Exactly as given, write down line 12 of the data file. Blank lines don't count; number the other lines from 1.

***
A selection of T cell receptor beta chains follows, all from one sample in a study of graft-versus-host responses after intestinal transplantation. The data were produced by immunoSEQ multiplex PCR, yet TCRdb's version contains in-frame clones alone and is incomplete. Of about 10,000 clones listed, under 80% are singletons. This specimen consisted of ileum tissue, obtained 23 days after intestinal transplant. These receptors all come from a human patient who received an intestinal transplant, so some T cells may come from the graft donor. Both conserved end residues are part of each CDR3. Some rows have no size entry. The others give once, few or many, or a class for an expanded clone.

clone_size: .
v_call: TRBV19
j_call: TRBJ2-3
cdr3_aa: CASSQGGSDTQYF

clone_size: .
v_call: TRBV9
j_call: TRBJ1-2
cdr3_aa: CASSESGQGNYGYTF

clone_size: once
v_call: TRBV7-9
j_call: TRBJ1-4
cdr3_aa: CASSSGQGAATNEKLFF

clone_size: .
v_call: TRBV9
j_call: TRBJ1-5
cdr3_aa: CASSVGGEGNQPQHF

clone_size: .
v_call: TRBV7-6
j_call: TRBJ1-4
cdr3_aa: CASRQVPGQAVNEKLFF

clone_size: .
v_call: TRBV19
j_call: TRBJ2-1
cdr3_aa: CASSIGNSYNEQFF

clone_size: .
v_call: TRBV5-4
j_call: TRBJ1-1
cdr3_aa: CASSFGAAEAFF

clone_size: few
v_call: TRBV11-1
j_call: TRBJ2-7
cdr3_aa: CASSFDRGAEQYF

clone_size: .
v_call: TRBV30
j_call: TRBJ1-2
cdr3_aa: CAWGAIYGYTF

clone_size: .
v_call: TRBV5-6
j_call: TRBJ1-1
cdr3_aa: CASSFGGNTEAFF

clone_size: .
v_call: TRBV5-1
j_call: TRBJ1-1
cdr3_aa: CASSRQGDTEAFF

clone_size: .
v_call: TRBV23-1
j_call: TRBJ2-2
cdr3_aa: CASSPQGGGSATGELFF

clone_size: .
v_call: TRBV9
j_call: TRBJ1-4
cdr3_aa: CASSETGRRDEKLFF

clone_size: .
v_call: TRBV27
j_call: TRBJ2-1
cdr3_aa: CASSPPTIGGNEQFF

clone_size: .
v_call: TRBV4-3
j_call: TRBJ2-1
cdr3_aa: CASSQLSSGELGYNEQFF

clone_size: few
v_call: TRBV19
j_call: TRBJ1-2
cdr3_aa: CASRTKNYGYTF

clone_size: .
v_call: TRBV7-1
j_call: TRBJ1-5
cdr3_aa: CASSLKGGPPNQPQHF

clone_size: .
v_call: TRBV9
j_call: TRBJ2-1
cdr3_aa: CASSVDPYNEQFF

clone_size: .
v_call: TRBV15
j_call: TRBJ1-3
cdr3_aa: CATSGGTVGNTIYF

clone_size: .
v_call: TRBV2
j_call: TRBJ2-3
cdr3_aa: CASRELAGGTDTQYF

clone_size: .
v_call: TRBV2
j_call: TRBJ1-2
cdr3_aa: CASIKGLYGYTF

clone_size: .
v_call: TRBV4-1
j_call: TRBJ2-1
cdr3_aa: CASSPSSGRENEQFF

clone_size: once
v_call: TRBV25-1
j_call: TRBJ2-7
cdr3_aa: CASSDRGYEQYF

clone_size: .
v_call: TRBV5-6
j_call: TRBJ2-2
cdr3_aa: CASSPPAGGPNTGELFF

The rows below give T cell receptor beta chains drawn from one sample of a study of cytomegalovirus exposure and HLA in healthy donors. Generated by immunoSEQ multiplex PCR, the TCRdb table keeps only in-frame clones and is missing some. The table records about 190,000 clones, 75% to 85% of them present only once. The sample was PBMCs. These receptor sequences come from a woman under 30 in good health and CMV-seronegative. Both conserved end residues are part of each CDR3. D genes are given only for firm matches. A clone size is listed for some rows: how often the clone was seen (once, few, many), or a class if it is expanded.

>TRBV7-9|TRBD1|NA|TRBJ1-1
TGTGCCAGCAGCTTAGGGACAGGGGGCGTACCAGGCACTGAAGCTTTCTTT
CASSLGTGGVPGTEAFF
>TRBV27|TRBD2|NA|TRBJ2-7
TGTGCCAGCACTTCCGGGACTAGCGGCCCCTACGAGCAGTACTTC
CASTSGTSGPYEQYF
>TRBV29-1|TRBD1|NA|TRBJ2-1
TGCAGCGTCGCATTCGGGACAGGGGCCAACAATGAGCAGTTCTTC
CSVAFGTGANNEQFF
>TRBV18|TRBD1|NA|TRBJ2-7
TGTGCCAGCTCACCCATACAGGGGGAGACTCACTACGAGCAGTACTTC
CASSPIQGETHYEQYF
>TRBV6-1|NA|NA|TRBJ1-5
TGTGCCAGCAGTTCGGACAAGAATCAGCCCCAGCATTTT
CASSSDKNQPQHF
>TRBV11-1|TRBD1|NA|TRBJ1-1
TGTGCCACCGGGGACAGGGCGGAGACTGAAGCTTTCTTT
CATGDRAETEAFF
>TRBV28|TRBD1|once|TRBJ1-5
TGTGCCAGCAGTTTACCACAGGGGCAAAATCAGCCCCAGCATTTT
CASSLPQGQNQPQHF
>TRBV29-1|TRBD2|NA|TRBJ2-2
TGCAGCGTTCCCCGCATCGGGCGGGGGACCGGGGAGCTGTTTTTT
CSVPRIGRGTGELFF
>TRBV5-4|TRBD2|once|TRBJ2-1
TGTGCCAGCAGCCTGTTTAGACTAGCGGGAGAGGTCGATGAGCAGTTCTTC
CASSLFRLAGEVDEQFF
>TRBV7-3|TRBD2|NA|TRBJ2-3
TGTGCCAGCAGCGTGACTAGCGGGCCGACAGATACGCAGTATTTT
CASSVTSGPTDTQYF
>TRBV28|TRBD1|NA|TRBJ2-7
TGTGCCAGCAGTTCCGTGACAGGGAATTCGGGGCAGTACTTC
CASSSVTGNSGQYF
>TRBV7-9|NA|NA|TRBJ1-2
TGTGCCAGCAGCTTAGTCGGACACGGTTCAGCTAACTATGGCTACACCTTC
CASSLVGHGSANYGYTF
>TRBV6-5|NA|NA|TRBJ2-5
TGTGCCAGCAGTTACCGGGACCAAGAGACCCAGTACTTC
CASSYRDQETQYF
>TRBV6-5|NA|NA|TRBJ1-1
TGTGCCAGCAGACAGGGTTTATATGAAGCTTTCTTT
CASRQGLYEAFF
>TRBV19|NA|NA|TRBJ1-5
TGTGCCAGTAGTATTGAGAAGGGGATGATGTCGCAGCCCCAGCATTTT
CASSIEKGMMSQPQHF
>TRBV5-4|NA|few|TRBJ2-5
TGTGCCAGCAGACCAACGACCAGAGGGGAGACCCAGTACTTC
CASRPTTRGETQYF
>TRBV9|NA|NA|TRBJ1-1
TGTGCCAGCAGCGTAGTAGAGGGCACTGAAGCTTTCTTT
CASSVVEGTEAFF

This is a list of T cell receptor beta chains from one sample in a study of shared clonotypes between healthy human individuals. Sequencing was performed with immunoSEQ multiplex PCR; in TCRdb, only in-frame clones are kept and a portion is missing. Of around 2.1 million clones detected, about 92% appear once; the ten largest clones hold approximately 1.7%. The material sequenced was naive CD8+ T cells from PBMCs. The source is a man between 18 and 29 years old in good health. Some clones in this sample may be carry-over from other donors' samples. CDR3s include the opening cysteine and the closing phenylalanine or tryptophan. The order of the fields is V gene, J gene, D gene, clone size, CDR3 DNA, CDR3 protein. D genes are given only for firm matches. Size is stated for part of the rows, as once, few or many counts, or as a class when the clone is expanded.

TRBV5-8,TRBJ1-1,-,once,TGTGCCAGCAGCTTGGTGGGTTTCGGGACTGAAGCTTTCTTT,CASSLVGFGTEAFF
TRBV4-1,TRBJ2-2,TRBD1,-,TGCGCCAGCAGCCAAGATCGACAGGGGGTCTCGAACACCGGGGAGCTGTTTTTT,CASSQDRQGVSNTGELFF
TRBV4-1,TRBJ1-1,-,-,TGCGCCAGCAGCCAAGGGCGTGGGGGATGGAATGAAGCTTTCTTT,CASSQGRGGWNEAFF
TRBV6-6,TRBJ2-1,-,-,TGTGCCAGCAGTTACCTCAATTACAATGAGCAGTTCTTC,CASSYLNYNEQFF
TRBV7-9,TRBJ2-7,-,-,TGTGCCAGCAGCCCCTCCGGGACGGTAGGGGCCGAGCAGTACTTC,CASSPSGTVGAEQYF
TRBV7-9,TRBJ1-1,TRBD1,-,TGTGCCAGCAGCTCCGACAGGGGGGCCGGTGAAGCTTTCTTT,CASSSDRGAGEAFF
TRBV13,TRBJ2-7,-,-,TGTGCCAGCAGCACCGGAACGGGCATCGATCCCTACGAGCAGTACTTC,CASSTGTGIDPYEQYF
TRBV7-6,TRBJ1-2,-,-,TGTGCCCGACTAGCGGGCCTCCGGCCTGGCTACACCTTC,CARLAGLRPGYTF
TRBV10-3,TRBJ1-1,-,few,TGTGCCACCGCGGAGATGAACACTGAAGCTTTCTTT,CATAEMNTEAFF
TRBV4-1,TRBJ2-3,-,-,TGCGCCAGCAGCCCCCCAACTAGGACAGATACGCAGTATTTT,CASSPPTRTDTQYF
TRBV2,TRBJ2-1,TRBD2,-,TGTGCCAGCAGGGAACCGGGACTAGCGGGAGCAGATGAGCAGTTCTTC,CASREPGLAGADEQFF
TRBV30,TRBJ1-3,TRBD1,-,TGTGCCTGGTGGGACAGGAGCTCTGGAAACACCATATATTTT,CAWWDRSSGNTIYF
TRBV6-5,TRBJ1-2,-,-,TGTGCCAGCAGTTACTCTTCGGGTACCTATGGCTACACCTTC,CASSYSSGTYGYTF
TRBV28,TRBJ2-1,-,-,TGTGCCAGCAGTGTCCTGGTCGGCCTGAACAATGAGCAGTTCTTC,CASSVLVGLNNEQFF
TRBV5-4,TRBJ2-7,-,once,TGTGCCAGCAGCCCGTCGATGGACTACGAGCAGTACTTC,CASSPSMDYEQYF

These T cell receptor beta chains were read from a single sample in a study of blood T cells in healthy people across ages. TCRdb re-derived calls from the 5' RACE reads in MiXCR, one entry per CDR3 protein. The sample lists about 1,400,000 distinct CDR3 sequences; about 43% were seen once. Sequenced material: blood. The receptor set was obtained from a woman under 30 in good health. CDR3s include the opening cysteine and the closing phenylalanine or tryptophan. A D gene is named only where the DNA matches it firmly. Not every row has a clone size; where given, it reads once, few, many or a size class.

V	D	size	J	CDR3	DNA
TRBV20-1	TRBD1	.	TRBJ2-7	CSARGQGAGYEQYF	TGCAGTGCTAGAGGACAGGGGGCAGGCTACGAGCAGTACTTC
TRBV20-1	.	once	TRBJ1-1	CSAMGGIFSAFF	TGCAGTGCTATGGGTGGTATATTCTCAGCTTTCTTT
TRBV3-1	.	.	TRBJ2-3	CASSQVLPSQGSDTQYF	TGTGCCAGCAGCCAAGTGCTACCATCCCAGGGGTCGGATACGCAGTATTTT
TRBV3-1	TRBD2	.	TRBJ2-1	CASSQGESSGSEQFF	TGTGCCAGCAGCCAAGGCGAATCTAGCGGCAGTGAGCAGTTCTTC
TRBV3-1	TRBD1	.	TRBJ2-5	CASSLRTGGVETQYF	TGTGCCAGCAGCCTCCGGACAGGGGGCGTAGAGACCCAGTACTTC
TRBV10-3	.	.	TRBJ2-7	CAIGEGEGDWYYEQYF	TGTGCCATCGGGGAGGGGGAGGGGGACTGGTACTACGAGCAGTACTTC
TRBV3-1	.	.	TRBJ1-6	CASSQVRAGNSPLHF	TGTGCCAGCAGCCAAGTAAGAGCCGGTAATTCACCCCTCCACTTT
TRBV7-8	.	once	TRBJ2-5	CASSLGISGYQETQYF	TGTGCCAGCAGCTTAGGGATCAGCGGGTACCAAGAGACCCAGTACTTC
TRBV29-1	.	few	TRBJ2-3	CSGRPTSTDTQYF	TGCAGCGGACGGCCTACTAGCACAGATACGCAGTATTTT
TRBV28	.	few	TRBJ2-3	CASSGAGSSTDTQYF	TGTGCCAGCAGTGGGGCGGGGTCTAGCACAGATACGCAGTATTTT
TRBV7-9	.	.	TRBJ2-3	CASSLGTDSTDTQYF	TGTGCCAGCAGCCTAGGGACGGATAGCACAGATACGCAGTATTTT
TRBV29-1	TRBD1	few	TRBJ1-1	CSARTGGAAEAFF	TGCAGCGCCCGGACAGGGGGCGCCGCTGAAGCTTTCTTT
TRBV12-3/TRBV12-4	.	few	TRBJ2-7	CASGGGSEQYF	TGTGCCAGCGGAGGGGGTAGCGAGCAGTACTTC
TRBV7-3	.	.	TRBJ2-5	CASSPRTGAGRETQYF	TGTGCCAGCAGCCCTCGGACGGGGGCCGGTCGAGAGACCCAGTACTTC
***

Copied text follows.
j_call: TRBJ1-4